I ran these through hashcat with rockyou.txt as a very basic first pass towards cracking the passwords, and I got lucky:


Hash cat Hash mode for these hashes are -m 500:

500 | md5crypt, MD5 (Unix), Cisco-IOS $1$ (MD5) | Operating System 

I then took a brief look at some of the compiled binaries on the firmware file system. I ran file against them to try to determine the CPU Architecture of the host:

ELF 32-bit LSB relocatable, ARC Cores Tangent-A5, version 1 (SYSV), not stripped

So we are looking at an ARC-based system.

Web Server

The web server built into the firmware image runs off of cgi. Before we begin digging into the scripts for vulnerabilities, there are two binaries in /flash/www/cgi-bin that we need to be aware of: cgiparse

The pattern for executing cgiparse looks like this:

eval ./cgiparse "$QUERY_STRING"

Effectively what this pattern does is take query string input passed through the $QUERY_STRING environment variable set by the CGI web process and turn each query string key-value pair into a environment variable with a value. So for example:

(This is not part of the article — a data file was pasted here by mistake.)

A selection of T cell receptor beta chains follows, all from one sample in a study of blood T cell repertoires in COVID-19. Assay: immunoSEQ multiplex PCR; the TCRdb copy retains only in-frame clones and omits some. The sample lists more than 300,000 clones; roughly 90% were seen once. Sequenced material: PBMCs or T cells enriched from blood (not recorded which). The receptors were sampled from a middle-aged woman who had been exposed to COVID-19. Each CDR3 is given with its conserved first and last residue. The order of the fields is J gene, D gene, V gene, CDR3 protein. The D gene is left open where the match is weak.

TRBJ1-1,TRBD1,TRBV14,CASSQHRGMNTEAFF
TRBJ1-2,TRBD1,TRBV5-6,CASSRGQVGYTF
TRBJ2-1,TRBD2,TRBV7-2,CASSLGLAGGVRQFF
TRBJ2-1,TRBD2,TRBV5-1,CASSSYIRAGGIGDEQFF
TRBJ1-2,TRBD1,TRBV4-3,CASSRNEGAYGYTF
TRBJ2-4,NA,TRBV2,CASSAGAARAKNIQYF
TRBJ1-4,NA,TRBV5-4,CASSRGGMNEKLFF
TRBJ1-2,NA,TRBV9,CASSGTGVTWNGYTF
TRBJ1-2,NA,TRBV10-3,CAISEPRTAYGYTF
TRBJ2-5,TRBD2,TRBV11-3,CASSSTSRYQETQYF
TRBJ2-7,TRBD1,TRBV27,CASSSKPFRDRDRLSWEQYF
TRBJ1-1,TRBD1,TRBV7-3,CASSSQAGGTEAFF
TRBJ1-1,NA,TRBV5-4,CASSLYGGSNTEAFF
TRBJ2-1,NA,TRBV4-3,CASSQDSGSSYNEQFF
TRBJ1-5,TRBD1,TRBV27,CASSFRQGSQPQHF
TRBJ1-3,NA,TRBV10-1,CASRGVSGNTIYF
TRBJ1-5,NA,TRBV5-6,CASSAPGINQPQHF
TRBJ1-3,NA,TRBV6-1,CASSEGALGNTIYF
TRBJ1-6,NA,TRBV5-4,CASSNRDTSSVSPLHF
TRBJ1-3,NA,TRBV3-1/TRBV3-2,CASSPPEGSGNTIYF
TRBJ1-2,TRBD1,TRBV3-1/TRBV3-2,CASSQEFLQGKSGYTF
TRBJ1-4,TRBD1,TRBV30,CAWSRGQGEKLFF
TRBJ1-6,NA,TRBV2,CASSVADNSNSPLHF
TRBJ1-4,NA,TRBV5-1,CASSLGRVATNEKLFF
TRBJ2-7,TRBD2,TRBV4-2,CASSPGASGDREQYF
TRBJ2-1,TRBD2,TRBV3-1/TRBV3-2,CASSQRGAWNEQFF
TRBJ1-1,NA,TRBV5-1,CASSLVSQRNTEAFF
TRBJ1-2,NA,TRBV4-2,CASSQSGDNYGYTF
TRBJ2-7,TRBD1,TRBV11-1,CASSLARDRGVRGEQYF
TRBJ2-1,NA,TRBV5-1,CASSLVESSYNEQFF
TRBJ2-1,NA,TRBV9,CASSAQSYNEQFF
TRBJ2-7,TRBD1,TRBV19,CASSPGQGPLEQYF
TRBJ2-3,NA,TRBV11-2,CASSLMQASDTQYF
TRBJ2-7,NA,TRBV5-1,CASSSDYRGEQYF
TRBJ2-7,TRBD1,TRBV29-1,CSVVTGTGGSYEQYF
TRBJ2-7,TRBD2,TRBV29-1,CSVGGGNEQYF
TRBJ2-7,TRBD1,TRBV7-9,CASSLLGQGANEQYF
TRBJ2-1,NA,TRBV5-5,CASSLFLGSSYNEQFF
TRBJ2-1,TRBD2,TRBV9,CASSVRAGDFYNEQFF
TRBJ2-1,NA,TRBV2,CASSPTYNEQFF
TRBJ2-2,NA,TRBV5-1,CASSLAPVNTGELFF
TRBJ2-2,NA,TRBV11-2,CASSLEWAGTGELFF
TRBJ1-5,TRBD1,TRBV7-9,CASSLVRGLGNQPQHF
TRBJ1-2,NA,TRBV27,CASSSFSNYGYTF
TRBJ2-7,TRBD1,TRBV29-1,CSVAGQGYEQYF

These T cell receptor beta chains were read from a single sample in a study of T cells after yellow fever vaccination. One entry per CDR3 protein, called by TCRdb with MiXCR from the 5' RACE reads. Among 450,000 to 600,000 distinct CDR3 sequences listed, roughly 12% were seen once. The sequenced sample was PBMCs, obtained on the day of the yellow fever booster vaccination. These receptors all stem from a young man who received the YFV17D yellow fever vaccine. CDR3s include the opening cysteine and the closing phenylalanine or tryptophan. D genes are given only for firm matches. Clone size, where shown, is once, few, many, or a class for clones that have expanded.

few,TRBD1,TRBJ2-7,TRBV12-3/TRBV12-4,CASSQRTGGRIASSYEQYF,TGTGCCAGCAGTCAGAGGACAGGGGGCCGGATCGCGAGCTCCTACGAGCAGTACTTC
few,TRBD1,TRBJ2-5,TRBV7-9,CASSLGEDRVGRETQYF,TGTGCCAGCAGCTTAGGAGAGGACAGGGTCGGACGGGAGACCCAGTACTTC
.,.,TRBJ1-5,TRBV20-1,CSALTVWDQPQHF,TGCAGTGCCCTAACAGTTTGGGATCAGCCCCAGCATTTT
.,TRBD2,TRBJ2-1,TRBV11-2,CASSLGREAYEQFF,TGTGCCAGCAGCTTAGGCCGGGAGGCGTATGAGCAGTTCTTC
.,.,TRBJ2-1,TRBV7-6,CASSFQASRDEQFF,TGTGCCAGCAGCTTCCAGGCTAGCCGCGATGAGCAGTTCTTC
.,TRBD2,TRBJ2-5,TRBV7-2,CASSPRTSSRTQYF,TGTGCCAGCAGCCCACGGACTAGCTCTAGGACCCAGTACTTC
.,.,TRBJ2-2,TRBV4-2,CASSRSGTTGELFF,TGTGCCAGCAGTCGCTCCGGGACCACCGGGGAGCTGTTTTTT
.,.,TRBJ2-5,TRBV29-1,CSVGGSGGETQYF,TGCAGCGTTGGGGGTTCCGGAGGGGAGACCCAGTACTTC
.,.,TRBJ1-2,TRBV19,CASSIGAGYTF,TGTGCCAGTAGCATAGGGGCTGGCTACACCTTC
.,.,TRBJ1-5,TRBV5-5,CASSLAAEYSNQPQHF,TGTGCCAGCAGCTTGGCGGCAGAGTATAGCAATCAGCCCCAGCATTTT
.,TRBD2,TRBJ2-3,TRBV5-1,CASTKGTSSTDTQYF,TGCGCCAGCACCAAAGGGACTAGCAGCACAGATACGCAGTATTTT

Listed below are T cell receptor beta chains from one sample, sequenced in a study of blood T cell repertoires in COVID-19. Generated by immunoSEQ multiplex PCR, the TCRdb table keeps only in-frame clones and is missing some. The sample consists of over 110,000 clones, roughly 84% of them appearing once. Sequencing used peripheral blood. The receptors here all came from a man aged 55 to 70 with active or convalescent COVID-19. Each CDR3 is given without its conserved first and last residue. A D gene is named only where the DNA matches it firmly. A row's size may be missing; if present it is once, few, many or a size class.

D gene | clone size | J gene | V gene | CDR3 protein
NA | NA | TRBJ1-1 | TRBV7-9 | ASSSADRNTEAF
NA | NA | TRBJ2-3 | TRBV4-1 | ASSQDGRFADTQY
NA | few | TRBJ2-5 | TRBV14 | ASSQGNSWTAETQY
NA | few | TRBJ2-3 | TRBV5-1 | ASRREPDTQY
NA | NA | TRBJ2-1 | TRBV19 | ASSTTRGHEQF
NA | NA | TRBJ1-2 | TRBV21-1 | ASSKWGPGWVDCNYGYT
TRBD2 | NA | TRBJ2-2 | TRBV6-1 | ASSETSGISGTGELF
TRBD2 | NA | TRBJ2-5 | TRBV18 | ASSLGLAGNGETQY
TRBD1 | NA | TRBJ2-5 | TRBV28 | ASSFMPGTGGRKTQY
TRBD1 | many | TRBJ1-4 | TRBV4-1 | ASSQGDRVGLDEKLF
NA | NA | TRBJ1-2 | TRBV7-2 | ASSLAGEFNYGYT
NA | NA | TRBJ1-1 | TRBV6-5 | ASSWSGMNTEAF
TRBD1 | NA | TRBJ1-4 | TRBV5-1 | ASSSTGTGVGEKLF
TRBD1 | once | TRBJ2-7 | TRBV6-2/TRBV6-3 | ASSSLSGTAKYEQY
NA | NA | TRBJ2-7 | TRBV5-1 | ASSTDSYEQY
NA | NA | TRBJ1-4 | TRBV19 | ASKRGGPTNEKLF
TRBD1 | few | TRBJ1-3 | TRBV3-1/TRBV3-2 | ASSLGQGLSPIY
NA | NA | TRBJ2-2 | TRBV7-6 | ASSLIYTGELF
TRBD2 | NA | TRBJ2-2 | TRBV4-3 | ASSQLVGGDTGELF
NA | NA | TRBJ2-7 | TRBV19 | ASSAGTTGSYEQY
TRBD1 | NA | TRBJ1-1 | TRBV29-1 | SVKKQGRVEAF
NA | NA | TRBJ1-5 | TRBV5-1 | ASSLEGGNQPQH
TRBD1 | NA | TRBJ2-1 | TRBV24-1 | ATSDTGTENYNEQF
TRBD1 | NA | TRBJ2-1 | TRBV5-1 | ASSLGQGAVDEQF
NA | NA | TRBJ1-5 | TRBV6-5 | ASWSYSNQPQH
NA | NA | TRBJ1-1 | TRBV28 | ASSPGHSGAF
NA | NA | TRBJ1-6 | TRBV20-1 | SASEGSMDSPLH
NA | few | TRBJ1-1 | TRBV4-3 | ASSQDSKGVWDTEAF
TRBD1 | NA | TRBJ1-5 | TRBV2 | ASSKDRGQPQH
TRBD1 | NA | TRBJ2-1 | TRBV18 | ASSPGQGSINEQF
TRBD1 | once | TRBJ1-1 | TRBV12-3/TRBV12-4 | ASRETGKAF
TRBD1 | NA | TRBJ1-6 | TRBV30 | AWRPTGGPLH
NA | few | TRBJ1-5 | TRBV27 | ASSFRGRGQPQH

/url-path?foo=bar&coolguy=sagi would be transformed into:

echo $foo
echo $coolguy


The cgiparse binary has multiple functions called off of main, but the ones that are most important is the function that parses and outputs characters:

// Memory Address: 0x00010478
_parse_query_string(int param_1, int param_2)
  size_t sVar1;
  undefined4 uStack_418;
  undefined2 uStack_40c;
  undefined auStack_40a [1022];
  int iStack_c;
  uStack_40c = 0x20;
  strcpy((char *)&uStack_40c,*(char **)(param_2 + 4));
  if (param_1 < 2) {
    uStack_418 = 1;
  else {
    iStack_c = 0;
    while (sVar1 = strlen((char *)&uStack_40c), iStack_c < (int)sVar1) {
        // Check if the current character is a +
        // and if it is output a space
      if (auStack_40a[iStack_c + -2] == '+') {
      // check if the current character is a &